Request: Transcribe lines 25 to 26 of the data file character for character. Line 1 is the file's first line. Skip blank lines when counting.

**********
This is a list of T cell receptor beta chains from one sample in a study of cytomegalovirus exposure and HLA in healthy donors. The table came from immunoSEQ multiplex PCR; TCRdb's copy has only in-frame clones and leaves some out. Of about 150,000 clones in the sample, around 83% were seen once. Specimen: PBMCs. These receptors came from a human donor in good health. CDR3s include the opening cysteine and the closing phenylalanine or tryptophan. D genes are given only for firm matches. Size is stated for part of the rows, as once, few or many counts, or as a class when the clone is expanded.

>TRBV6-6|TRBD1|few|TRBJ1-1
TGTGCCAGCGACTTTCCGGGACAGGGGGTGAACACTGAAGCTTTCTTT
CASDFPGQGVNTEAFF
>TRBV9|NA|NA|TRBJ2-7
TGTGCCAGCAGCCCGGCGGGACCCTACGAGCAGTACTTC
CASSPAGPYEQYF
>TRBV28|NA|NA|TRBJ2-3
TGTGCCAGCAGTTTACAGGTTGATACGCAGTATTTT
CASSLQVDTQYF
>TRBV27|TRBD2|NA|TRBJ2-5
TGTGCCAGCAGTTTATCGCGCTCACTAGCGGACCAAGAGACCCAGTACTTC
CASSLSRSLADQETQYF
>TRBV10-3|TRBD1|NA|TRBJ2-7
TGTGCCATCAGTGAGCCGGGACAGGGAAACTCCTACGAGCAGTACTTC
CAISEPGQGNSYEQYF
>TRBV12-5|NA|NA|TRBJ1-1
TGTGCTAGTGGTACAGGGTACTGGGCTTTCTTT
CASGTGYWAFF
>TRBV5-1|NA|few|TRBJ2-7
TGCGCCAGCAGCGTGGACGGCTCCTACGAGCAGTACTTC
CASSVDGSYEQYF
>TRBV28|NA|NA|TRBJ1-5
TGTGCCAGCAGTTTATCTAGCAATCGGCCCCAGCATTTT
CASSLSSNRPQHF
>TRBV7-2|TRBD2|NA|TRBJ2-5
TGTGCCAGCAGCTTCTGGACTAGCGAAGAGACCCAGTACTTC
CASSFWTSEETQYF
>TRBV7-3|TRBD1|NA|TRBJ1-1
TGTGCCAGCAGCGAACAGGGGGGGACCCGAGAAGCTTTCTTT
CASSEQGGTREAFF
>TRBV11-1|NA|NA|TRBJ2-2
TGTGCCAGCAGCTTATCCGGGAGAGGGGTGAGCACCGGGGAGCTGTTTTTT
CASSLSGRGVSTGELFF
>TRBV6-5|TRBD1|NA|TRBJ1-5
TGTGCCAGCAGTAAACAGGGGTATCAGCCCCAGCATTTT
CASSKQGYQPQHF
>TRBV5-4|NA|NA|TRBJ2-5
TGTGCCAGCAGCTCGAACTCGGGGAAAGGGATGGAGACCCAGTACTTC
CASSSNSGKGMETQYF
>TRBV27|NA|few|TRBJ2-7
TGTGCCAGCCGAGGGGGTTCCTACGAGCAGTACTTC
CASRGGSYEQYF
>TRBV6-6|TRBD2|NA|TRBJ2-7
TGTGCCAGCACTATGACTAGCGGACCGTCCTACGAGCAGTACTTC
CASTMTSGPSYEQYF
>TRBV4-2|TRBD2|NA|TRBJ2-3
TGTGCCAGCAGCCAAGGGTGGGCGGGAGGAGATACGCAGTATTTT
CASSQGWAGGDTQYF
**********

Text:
CASSLSSNRPQHF
>TRBV7-2|TRBD2|NA|TRBJ2-5